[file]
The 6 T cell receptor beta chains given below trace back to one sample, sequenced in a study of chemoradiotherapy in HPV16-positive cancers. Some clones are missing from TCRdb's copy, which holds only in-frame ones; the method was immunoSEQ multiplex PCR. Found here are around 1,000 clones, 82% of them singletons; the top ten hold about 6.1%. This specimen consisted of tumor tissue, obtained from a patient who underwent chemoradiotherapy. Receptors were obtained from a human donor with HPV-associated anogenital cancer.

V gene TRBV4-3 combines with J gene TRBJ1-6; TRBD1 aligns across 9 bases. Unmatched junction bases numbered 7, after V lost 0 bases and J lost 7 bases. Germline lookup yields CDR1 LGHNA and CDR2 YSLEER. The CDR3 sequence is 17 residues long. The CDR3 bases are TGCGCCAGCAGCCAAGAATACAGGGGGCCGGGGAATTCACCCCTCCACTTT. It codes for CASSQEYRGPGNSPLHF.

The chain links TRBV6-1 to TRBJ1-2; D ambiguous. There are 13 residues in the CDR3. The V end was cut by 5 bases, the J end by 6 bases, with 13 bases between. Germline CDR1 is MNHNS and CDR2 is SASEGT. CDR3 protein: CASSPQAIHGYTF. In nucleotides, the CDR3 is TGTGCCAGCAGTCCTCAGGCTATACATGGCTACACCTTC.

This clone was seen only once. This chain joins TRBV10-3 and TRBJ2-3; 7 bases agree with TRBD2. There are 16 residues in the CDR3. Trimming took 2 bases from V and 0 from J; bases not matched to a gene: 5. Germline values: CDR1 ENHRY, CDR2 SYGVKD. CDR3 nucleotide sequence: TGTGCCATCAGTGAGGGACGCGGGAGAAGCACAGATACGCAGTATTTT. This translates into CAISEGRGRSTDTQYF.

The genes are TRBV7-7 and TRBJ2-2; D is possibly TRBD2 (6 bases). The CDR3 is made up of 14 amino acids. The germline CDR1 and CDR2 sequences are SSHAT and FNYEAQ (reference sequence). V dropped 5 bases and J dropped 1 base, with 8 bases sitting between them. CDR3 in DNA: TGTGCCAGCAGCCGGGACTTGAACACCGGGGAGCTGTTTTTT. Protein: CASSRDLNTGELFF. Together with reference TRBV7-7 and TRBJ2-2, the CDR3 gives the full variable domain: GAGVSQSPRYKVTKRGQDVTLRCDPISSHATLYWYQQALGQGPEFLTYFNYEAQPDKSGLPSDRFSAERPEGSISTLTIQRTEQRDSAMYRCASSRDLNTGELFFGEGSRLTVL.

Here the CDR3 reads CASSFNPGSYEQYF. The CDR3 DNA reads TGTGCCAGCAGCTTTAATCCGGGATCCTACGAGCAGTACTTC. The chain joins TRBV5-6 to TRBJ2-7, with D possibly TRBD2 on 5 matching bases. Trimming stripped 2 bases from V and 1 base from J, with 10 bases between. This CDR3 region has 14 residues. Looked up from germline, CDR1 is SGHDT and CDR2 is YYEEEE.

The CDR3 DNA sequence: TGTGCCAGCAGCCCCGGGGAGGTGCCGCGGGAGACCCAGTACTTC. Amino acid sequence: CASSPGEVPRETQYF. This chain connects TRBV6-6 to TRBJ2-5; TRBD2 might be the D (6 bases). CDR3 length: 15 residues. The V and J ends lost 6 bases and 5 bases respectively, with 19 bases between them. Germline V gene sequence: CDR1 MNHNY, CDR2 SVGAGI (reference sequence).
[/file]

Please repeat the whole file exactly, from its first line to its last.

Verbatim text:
The 6 T cell receptor beta chains given below trace back to one sample, sequenced in a study of chemoradiotherapy in HPV16-positive cancers. Some clones are missing from TCRdb's copy, which holds only in-frame ones; the method was immunoSEQ multiplex PCR. Found here are around 1,000 clones, 82% of them singletons; the top ten hold about 6.1%. This specimen consisted of tumor tissue, obtained from a patient who underwent chemoradiotherapy. Receptors were obtained from a human donor with HPV-associated anogenital cancer.

V gene TRBV4-3 combines with J gene TRBJ1-6; TRBD1 aligns across 9 bases. Unmatched junction bases numbered 7, after V lost 0 bases and J lost 7 bases. Germline lookup yields CDR1 LGHNA and CDR2 YSLEER. The CDR3 sequence is 17 residues long. The CDR3 bases are TGCGCCAGCAGCCAAGAATACAGGGGGCCGGGGAATTCACCCCTCCACTTT. It codes for CASSQEYRGPGNSPLHF.

The chain links TRBV6-1 to TRBJ1-2; D ambiguous. There are 13 residues in the CDR3. The V end was cut by 5 bases, the J end by 6 bases, with 13 bases between. Germline CDR1 is MNHNS and CDR2 is SASEGT. CDR3 protein: CASSPQAIHGYTF. In nucleotides, the CDR3 is TGTGCCAGCAGTCCTCAGGCTATACATGGCTACACCTTC.

This clone was seen only once. This chain joins TRBV10-3 and TRBJ2-3; 7 bases agree with TRBD2. There are 16 residues in the CDR3. Trimming took 2 bases from V and 0 from J; bases not matched to a gene: 5. Germline values: CDR1 ENHRY, CDR2 SYGVKD. CDR3 nucleotide sequence: TGTGCCATCAGTGAGGGACGCGGGAGAAGCACAGATACGCAGTATTTT. This translates into CAISEGRGRSTDTQYF.

The genes are TRBV7-7 and TRBJ2-2; D is possibly TRBD2 (6 bases). The CDR3 is made up of 14 amino acids. The germline CDR1 and CDR2 sequences are SSHAT and FNYEAQ (reference sequence). V dropped 5 bases and J dropped 1 base, with 8 bases sitting between them. CDR3 in DNA: TGTGCCAGCAGCCGGGACTTGAACACCGGGGAGCTGTTTTTT. Protein: CASSRDLNTGELFF. Together with reference TRBV7-7 and TRBJ2-2, the CDR3 gives the full variable domain: GAGVSQSPRYKVTKRGQDVTLRCDPISSHATLYWYQQALGQGPEFLTYFNYEAQPDKSGLPSDRFSAERPEGSISTLTIQRTEQRDSAMYRCASSRDLNTGELFFGEGSRLTVL.

Here the CDR3 reads CASSFNPGSYEQYF. The CDR3 DNA reads TGTGCCAGCAGCTTTAATCCGGGATCCTACGAGCAGTACTTC. The chain joins TRBV5-6 to TRBJ2-7, with D possibly TRBD2 on 5 matching bases. Trimming stripped 2 bases from V and 1 base from J, with 10 bases between. This CDR3 region has 14 residues. Looked up from germline, CDR1 is SGHDT and CDR2 is YYEEEE.

The CDR3 DNA sequence: TGTGCCAGCAGCCCCGGGGAGGTGCCGCGGGAGACCCAGTACTTC. Amino acid sequence: CASSPGEVPRETQYF. This chain connects TRBV6-6 to TRBJ2-5; TRBD2 might be the D (6 bases). CDR3 length: 15 residues. The V and J ends lost 6 bases and 5 bases respectively, with 19 bases between them. Germline V gene sequence: CDR1 MNHNY, CDR2 SVGAGI (reference sequence).